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Viewpoint: Time to push pay reform, yet again

Aug. 11, 2013 - 06:00AM   |  
By HOWARD RISHER   |   Comments

The debate over federal pay should restart again soon. In April, the House Committee on Oversight and Government Reform asked the GAO to identify the attributes of a modern pay system and determine if the General Schedule system is consistent with those attributes. In the current climate, the fact that it was a bipartisan request suggests agreement on the need for change.

The pay freeze and sequester have already done a great deal of damage. Careers were shortened; new graduates chose other careers; employee morale has tanked. Based on studies in other sectors, that had to trigger a deterioration of employee performance. That cost is significant but impossible to measure in monetary terms.

Compensation levels in other sectors are not frozen. Fortune Magazine recently reported white collar salaries are increasing 2.9 percent this year. Next year surveys show budgets will add 3.1 percent. High-demand occupations command the largest share of the budgets. Pay policies now call for increased differentiation based on performance. Government needs to compete in that marketplace.

The report is unlikely to deviate from the basic model discussed in at least three National Academy of Public Administration reports and reflected in ‘demo’ projects dating back three decades. The model is simple, but there are endless t’s to cross. The hurdle is that it is based on a very different pay philosophy.

Would stakeholders be able to reach agreement if:

White collar salaries are aligned with market levels? Would they agree if transparent, credible salary survey data are developed? Should government revert to the use of benchmark job surveys similar to those commonly used by other employers and by OPM for years? The think tanks have stated they prefer a market-aligned salary system – but they argue salaries are above market. The differences of opinion make the ‘facts’ essential. There is a wealth of market survey data available across the US.

■ Salaries for science, technology, engineering and mathematics specialists are allowed to float and remain competitive in those increasingly tight markets? What if federal agencies rely strictly on market data for these jobs? That argument was voiced when the government’s financial institutions were authorized to develop separate pay systems — although there is still a political ceiling. It’s also the basis for administering law enforcement pay.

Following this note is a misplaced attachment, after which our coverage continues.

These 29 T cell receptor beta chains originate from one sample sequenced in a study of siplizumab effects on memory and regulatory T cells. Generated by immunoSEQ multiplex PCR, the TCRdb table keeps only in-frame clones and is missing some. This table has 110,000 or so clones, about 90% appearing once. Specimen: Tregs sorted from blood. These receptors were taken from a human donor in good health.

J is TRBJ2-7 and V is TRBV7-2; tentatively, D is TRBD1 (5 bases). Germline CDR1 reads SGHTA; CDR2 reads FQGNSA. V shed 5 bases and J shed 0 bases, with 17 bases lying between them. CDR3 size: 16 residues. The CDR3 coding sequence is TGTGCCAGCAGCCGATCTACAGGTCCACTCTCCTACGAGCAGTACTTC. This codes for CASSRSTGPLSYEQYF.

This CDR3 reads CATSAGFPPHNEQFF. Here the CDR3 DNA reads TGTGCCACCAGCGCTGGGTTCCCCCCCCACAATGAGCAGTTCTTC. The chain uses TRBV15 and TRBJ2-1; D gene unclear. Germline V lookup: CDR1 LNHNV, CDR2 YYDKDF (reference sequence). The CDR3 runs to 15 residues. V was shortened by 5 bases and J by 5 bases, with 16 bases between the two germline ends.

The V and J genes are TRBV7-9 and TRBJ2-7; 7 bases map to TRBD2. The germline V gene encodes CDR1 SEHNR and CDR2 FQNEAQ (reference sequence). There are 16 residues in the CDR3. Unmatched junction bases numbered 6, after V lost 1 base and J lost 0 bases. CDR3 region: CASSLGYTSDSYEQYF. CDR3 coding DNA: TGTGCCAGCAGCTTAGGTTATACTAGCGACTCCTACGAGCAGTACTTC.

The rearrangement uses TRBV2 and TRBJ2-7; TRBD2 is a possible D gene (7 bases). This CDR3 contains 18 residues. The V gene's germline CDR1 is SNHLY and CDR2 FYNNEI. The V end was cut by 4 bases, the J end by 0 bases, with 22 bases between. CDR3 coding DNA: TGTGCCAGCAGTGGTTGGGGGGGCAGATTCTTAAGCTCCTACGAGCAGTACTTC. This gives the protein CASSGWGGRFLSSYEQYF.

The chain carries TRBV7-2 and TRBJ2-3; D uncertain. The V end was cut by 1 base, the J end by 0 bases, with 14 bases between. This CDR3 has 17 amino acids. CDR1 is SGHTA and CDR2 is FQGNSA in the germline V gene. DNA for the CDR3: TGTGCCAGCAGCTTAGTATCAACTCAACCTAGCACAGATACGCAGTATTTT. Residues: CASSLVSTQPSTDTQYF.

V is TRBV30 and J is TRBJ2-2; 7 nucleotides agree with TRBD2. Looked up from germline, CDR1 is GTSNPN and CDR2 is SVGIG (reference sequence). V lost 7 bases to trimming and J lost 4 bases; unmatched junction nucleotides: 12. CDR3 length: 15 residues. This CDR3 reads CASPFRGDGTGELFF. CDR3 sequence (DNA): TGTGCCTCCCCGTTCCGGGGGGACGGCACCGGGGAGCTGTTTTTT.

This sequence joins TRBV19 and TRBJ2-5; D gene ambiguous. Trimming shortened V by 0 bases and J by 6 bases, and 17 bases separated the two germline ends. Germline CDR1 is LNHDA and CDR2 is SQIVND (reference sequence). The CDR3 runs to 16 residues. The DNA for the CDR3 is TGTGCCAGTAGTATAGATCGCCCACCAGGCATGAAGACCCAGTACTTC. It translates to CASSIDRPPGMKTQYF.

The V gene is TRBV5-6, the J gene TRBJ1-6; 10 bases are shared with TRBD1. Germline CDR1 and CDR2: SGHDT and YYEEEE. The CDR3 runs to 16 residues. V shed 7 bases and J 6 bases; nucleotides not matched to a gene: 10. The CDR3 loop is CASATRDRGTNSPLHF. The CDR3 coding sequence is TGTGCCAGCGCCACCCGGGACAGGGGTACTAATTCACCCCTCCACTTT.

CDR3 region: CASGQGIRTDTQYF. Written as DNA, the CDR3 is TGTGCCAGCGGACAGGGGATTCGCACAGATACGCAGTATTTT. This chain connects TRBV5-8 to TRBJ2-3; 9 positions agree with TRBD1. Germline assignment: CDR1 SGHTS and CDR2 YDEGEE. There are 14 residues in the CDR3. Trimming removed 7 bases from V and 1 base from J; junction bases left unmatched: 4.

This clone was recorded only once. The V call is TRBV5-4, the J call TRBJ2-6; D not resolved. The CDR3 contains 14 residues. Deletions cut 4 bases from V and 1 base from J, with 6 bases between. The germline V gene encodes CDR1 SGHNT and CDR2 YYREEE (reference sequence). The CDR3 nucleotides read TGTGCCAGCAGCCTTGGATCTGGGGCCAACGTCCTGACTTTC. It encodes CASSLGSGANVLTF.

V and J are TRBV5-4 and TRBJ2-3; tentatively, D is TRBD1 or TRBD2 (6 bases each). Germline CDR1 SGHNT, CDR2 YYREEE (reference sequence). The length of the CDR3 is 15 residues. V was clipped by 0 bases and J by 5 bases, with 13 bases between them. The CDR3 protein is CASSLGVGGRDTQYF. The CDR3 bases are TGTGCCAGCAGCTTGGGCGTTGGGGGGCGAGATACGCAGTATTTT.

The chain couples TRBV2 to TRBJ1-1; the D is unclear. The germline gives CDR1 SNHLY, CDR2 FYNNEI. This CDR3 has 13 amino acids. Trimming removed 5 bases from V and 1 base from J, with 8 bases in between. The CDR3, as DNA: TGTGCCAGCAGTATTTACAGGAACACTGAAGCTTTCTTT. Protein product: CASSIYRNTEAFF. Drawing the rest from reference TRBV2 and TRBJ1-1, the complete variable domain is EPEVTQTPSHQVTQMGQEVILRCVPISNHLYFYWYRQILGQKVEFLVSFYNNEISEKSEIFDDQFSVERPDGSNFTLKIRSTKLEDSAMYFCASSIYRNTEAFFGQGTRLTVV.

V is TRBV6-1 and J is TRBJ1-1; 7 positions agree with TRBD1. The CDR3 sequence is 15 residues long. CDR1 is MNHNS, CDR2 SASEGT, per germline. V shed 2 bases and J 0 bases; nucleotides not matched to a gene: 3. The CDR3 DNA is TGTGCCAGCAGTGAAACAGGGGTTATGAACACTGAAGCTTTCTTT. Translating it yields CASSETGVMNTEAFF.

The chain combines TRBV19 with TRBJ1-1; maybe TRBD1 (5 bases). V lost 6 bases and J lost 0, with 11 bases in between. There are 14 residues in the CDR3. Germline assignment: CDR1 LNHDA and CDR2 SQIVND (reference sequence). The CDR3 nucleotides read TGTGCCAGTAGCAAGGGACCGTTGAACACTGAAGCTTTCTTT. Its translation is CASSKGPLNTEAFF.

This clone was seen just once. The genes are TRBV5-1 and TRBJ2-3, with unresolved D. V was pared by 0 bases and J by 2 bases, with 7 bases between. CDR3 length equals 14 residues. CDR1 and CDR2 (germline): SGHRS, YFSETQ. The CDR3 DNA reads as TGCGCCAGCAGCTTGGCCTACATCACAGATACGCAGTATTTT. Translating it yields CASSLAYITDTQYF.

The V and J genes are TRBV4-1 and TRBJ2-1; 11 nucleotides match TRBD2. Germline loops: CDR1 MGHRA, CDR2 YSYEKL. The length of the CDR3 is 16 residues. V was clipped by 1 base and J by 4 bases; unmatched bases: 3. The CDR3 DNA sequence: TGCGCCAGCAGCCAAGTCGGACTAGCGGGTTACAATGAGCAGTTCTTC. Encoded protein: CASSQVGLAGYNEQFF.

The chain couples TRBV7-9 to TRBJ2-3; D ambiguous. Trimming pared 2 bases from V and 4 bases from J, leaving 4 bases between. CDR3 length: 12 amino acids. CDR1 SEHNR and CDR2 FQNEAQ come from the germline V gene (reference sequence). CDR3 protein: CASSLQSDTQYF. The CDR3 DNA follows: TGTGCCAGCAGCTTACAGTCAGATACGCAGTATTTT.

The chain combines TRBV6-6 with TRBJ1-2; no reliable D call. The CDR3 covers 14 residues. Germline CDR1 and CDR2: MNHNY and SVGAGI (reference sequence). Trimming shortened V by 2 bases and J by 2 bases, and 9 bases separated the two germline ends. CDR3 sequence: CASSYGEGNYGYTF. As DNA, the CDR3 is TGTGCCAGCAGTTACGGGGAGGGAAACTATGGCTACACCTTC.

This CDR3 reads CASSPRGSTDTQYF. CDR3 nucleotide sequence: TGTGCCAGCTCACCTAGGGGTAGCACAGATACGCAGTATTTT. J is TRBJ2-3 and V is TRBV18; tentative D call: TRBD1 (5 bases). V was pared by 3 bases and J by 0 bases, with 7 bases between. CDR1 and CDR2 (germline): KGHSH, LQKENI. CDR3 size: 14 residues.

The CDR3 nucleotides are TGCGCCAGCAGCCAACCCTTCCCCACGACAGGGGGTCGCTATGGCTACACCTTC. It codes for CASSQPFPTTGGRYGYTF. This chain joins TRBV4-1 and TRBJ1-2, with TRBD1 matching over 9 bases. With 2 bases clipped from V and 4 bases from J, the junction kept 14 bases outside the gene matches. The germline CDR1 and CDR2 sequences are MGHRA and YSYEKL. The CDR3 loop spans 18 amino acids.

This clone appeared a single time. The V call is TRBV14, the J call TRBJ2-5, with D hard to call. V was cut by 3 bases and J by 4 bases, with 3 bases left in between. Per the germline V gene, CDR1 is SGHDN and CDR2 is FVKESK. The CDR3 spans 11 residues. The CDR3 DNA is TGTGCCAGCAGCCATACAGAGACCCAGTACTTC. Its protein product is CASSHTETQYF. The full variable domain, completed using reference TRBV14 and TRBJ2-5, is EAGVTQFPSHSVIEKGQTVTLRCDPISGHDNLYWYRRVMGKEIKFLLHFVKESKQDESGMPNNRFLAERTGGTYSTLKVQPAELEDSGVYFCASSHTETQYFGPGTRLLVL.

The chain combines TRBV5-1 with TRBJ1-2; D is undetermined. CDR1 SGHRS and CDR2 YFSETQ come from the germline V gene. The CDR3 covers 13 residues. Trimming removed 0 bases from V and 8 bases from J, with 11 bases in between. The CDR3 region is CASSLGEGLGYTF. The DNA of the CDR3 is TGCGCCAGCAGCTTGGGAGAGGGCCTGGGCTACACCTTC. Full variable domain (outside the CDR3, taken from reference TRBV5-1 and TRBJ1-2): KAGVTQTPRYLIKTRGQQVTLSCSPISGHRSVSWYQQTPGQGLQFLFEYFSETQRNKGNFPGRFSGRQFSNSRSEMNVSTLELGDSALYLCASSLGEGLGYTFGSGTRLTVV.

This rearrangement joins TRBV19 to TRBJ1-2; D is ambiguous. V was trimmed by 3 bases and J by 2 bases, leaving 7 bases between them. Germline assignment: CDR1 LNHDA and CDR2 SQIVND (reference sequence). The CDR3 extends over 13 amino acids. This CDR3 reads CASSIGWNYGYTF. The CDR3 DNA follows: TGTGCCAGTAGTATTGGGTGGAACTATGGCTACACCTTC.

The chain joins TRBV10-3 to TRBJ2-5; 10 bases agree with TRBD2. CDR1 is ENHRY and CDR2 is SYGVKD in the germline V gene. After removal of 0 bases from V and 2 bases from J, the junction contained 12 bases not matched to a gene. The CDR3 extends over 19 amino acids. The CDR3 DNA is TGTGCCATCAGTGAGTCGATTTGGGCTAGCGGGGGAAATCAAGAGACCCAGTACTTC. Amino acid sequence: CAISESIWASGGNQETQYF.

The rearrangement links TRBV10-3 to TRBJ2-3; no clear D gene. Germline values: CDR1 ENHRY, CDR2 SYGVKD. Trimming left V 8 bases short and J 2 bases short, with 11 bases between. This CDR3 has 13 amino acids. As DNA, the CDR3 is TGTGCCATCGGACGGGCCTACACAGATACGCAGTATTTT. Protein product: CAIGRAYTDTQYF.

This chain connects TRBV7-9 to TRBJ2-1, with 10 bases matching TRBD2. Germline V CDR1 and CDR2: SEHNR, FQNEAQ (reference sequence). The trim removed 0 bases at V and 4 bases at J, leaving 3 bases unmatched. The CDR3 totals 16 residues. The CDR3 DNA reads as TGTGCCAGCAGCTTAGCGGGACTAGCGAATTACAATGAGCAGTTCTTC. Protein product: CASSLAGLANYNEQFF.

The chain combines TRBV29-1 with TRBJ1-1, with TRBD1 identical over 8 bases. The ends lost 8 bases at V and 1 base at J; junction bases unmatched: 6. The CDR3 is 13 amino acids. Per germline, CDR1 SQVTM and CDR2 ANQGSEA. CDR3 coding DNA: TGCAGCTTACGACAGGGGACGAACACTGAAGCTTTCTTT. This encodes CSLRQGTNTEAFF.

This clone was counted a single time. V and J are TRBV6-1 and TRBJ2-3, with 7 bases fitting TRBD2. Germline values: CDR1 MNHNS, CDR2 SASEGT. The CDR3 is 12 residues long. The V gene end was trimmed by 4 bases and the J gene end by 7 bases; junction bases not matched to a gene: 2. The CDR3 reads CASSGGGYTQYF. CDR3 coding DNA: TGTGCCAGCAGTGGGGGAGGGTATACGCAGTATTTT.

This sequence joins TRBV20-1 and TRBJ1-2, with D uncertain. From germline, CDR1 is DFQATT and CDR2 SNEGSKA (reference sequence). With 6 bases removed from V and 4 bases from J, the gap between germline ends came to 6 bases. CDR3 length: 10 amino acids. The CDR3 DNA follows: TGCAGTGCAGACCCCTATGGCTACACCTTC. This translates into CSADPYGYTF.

■ The Office of Personnel Management delegates control of certain salary management functions to agencies? Is pay comparability essential across government? Are agencies ready to manage salaries? Are managers ready? Federal financial agencies have separate pay systems and it’s never quesioned. There are countries, most notably Sweden, where pay is delegated and unions play a collaborative role.

■ Pay increases are linked to performance? What if performance ratings were more credible? There is solid research that people want to be recognized and rewarded for their contribution. Recent surveys show that is not happening in federal agencies. Despite the recent failed systems, World Bank studies confirm pay for performance can be successful in government. The number of state and local public employers adopting the policy grew steadily prior to the recession. The UK government announced a plan to adopt the policy for that country’s civil service.

■ Federal benefits are aligned with those provided – not by mom-and-pop employers – but by larger companies competing with federal agencies for talent? The pension problems the states and cities are experiencing are not relevant here but federal benefits are more generous than those commonly provided. When the 1990 Federal Employees Pay Comparability Act was enacted, a simple answer was adopted — salary ranges were set 5 percent below market to reflect the value of benefits. That was based on Congressional Budget Office studies in that era.

■ Increased employee engagement is adopted as a core agency goal? Repeated studies show engaged employees perform at higher levels. Gallup’s research over more than a decade shows the way performance is managed is the key. On a related point, there have been reports of high turnover among recent graduates. With the pay freeze, budget sequestration, and more recently the proposed limits on bonuses, it’s a bad situation. The GS system is part of the problem.

One issue that is not subject to debate is the need to focus on policies and systems that can be effectively managed and generate reliable decisions with available funds. Employees need to be confident they will be treated fairly and that no one can gain an unjustified advantage.

Federal agencies, far more than state and local government, need well educated, talented people. The recent leaks of classified information makes it glaringly obvious that world class expertise in technology is essential. That is true in a number of professional fields.

There will be skeptics and naysayers – the mistakes of the Bush Administration make that certain – but replacing the GS system along with the associated changes in the management of work could revitalize agencies.

Howard Risher is a consultant and writer on federal pay and performance issues. He was the managing consultant for the studies leading to the 1990 Federal Employees Pay Comparability Act and is author of "Planning Wage and Salary Programs."

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